Sexually Transmitted Debt
New relationships often carry the excitement and anticipation of discovering what hopefully will be rich mix of many common interests and values combined with admirable differences. However sometimes, along with all of the positives, comes the shock discovery that the new man or woman is riddled with debt! Whether the new partner’s financial troubles are sourced from a one-off past misadventure or a healthy (and ongoing) appetite for overspending, resolution of the debt situation will obviously become a shared problem if the relationship is to continue.
For the partner who is asset positive, there is an understandable trepidation, about how they might protect themselves for the other partner’s liabilities, particularly if the relationship was to eventually breakdown and the couple choose to separate.
Here there is a combination of good and bad news.
The good news, is that the mere formation of a relationship (even a formal marriage) does not automatically result in the debts of one spouse becoming a joint liability between the couple. Consequently even if the couple stay together, the creditors of one spouse cannot pursue the other spouse’s assets for repayment of the debts*. Also, if the couple do separate at some time after the original debts are paid off, the past asset negative position of the debt ridden spouse may result in the other spouse (who was originally asset positive) being able to retain a much greater share of the present day asset pool.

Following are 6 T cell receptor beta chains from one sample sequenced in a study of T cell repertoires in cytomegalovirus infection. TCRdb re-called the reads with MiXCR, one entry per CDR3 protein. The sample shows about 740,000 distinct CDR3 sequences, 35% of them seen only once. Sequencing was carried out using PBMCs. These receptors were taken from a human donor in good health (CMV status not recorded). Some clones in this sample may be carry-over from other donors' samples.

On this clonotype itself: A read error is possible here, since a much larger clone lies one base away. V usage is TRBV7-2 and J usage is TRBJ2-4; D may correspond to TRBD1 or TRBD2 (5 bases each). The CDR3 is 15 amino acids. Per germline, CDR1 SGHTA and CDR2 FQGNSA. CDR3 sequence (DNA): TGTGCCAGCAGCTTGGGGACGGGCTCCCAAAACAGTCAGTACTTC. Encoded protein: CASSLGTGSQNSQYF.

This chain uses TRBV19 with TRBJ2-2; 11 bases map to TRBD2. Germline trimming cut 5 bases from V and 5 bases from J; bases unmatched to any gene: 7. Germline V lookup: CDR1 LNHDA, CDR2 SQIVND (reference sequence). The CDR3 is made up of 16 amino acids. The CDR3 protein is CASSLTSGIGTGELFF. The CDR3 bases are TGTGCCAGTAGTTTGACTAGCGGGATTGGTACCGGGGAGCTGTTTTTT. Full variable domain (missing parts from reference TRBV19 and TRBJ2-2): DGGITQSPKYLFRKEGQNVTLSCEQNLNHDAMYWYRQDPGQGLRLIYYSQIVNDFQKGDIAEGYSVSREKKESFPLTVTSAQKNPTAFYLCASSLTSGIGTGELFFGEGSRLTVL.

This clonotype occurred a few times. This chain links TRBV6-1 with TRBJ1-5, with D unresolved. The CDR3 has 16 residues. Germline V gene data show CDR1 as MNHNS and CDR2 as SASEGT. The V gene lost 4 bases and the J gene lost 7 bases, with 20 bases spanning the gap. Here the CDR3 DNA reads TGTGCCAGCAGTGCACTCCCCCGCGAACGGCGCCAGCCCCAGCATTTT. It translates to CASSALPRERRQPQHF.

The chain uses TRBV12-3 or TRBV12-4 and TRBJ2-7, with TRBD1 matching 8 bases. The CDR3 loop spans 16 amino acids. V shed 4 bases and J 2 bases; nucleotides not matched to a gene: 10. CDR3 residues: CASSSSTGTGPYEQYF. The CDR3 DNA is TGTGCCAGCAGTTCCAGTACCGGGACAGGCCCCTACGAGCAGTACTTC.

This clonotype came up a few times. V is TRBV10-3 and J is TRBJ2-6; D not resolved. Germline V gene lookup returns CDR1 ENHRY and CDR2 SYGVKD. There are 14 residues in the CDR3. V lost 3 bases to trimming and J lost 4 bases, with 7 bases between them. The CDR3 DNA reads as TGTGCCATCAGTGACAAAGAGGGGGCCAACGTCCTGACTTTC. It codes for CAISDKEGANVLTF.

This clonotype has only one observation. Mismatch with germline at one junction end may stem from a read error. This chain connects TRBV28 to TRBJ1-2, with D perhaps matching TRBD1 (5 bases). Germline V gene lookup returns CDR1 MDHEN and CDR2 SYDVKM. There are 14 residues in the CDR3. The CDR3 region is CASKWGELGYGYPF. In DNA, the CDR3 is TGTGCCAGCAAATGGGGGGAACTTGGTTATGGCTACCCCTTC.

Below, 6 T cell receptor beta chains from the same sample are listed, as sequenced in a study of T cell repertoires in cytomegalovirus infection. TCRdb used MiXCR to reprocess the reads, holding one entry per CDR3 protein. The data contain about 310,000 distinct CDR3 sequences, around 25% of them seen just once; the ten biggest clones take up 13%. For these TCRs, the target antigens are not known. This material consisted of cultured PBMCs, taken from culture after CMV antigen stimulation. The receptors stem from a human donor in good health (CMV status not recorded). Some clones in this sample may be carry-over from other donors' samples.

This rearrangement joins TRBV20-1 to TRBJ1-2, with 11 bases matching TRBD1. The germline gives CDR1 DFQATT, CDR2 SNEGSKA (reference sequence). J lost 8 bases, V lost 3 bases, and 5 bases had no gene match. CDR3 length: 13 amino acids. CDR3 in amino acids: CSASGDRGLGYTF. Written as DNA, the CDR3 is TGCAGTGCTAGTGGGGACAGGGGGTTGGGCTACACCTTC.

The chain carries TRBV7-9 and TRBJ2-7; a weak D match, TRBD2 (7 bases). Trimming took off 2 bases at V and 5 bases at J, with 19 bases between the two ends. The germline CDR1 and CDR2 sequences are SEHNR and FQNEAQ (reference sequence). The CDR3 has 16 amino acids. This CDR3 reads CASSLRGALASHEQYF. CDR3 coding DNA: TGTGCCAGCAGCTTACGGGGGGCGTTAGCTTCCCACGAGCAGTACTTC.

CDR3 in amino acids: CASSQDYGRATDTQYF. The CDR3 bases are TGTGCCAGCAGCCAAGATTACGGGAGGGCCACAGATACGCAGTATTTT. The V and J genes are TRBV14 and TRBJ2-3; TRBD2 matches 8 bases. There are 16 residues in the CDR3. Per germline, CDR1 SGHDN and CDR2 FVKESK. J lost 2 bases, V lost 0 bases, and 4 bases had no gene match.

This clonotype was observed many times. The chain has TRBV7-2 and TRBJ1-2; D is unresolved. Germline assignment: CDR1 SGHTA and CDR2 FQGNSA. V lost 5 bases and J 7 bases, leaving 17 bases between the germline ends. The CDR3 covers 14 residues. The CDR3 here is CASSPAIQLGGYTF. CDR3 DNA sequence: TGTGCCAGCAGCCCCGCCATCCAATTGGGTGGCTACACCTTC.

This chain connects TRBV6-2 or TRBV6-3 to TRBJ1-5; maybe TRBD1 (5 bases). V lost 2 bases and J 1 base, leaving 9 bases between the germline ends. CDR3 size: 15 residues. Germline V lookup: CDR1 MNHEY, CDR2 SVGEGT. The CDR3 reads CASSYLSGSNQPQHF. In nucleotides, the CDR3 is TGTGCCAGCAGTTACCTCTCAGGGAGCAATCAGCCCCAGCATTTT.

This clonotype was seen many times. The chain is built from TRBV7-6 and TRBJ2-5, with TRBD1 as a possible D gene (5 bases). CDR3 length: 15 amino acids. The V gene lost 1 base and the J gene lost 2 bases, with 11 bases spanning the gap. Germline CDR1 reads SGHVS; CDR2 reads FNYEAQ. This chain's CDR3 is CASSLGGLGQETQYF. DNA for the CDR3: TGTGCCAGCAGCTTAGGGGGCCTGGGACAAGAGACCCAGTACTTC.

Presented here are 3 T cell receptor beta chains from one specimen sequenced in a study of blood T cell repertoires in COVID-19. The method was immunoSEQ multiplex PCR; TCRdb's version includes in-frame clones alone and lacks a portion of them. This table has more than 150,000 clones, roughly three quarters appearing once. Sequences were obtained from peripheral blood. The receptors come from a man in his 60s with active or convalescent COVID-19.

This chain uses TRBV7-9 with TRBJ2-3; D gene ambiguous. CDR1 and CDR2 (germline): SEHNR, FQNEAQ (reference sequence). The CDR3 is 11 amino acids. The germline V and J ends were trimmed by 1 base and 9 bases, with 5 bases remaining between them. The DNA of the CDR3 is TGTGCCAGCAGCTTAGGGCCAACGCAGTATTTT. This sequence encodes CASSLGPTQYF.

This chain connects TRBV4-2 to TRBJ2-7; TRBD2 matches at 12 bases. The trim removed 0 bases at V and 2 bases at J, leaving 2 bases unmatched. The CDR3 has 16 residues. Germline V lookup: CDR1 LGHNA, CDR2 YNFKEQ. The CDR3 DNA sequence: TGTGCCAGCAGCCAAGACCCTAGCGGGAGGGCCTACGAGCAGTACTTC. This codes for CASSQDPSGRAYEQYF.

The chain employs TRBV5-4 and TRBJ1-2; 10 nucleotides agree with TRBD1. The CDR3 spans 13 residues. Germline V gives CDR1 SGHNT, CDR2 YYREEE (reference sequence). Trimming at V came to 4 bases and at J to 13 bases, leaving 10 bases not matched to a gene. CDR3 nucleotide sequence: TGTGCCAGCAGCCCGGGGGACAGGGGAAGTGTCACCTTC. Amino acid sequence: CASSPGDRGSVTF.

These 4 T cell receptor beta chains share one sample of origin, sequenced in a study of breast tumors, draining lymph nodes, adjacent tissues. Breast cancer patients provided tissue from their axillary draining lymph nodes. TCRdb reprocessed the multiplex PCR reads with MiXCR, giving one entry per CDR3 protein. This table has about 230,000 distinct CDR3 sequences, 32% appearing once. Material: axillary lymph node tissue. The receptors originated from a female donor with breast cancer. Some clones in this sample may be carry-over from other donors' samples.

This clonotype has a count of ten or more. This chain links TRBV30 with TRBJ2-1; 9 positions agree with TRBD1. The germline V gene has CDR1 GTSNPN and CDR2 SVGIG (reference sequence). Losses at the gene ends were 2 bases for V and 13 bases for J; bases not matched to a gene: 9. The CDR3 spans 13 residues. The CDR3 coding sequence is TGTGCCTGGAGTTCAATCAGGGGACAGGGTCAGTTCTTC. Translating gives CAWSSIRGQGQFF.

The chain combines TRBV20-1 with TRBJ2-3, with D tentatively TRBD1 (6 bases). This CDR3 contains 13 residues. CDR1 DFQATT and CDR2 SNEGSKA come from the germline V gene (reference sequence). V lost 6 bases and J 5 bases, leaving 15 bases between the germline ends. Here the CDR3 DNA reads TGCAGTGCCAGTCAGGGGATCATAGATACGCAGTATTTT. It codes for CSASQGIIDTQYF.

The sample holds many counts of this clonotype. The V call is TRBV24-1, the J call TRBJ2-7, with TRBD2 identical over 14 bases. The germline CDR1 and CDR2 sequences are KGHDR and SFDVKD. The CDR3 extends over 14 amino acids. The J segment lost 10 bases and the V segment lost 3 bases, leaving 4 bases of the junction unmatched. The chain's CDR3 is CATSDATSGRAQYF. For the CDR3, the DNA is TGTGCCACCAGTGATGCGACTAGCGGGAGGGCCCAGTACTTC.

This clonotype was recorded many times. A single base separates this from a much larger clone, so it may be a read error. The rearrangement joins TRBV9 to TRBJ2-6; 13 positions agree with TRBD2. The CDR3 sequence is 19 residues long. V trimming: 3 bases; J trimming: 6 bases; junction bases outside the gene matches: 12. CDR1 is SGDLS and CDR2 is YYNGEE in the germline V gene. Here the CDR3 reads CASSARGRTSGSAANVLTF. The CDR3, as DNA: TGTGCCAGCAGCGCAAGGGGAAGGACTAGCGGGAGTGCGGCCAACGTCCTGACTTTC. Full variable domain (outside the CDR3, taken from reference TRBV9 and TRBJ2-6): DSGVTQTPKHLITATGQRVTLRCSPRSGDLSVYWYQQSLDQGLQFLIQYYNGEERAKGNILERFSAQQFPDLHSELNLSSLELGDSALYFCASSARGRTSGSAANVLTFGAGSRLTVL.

The bad news however is that if the couple were to separate before the asset negative spouse’s liabilities have been paid off and the couple have subsequently acquired some other assets, the Family Law System prohibits the division of the other assets in any way that might result in creditors being left unpaid. Consequently, if one spouse puts $50,000.00 of his/her own cash into the purchase of a jointly owned home but the other spouse still has a personal credit card debt of $20,000.00, the Court might order the credit card to be paid off out of the $50,000.00, with the result that the debt riddled spouse leaves the relationship debt free and the asset positive spouse leaves $20,000.00 the poorer! Orders of this sort are not automatic and there are other ways to defend against the threat but it is definitely a risk to bear in mind for anyone taking on a partner with heavy liabilities in tow.
* this assumes the asset positive partner has not subsequently refinanced the debt into joint names or given a personal guarantee for the debt.